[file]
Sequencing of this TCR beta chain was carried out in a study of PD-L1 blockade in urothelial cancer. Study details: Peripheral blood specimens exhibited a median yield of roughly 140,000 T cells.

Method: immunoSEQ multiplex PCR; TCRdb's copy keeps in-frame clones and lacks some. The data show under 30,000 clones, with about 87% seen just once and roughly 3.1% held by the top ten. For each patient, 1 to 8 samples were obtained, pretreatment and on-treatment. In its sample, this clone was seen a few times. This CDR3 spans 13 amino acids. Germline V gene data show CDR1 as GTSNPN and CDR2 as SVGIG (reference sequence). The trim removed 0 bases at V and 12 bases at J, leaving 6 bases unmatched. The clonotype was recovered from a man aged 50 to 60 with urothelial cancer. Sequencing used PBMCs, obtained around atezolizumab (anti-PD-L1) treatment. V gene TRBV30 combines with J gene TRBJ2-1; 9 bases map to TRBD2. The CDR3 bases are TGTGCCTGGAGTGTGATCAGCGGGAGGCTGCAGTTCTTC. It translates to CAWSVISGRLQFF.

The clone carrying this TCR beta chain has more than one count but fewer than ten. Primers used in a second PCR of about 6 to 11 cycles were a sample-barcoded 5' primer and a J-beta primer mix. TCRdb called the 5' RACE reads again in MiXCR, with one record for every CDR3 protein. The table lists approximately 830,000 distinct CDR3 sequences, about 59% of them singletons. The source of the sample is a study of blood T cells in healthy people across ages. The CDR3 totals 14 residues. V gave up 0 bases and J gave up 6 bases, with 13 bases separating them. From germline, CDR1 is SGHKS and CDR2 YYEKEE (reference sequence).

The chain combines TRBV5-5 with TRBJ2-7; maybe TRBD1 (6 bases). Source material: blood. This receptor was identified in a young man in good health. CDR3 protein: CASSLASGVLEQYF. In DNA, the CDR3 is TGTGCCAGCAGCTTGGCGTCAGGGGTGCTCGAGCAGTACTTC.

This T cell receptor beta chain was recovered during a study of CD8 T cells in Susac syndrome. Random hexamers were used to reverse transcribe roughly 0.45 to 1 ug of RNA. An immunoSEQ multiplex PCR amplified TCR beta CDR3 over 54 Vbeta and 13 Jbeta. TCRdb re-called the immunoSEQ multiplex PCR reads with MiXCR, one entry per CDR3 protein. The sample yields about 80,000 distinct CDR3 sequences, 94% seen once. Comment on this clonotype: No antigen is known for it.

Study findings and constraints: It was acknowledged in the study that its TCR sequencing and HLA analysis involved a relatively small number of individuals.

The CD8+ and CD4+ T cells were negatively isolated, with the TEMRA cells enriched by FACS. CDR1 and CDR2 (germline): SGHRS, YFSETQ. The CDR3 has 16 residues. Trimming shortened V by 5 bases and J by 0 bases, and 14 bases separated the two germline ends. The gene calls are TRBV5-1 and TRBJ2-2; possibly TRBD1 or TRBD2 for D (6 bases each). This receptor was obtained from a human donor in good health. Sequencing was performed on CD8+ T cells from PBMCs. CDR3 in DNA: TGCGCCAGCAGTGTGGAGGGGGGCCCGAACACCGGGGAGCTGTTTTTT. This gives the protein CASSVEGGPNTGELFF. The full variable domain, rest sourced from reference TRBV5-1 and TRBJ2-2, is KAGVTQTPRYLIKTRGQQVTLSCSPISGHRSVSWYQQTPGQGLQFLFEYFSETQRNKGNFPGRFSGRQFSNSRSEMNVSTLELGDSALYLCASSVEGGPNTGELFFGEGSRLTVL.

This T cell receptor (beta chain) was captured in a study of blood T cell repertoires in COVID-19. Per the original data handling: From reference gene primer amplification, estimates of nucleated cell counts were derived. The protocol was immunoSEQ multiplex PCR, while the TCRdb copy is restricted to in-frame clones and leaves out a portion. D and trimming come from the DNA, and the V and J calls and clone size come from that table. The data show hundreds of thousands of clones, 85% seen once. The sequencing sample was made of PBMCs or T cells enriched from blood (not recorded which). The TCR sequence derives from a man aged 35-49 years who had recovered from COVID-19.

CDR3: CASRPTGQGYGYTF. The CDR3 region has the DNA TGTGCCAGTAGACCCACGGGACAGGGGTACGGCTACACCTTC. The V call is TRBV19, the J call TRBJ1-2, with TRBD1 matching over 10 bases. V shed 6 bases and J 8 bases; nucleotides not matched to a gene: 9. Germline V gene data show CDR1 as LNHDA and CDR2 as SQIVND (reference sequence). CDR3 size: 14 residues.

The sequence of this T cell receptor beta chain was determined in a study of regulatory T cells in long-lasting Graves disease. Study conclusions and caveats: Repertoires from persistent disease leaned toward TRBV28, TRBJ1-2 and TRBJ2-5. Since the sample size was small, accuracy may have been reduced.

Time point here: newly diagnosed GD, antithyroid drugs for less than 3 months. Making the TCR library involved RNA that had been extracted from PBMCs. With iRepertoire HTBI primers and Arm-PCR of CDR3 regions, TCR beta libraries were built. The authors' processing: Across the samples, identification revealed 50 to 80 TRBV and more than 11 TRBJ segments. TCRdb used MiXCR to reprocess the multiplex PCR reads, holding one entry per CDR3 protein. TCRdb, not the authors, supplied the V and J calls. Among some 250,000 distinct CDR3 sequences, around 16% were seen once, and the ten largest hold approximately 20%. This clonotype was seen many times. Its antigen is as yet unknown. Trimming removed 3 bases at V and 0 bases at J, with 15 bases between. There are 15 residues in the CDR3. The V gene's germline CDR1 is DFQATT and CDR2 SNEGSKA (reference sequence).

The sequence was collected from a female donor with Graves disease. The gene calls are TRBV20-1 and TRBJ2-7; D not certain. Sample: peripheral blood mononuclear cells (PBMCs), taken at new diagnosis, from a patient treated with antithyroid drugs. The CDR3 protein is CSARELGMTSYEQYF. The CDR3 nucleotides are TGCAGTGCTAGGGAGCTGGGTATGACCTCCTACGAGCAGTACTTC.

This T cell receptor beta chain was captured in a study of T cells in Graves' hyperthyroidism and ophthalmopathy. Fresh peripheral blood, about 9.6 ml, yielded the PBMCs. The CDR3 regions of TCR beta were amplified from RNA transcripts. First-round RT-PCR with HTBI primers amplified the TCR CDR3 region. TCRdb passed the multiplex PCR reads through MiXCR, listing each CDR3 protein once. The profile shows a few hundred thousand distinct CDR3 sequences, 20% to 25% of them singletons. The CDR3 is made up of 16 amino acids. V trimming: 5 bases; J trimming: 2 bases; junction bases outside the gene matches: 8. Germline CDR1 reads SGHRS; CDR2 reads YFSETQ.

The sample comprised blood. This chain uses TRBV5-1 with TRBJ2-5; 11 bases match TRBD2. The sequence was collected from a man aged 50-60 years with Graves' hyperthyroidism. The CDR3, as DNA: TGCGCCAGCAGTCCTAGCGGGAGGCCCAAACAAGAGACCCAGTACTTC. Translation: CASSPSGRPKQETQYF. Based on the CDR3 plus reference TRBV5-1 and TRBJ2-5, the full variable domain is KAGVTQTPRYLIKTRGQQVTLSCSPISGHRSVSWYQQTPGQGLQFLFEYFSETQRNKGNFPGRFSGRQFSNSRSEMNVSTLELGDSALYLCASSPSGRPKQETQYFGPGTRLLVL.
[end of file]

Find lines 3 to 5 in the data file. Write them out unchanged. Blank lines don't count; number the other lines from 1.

The clone carrying this TCR beta chain has more than one count but fewer than ten. Primers used in a second PCR of about 6 to 11 cycles were a sample-barcoded 5' primer and a J-beta primer mix. TCRdb called the 5' RACE reads again in MiXCR, with one record for every CDR3 protein. The table lists approximately 830,000 distinct CDR3 sequences, about 59% of them singletons. The source of the sample is a study of blood T cells in healthy people across ages. The CDR3 totals 14 residues. V gave up 0 bases and J gave up 6 bases, with 13 bases separating them. From germline, CDR1 is SGHKS and CDR2 YYEKEE (reference sequence).

The chain combines TRBV5-5 with TRBJ2-7; maybe TRBD1 (6 bases). Source material: blood. This receptor was identified in a young man in good health. CDR3 protein: CASSLASGVLEQYF. In DNA, the CDR3 is TGTGCCAGCAGCTTGGCGTCAGGGGTGCTCGAGCAGTACTTC.

This T cell receptor beta chain was recovered during a study of CD8 T cells in Susac syndrome. Random hexamers were used to reverse transcribe roughly 0.45 to 1 ug of RNA. An immunoSEQ multiplex PCR amplified TCR beta CDR3 over 54 Vbeta and 13 Jbeta. TCRdb re-called the immunoSEQ multiplex PCR reads with MiXCR, one entry per CDR3 protein. The sample yields about 80,000 distinct CDR3 sequences, 94% seen once. Comment on this clonotype: No antigen is known for it.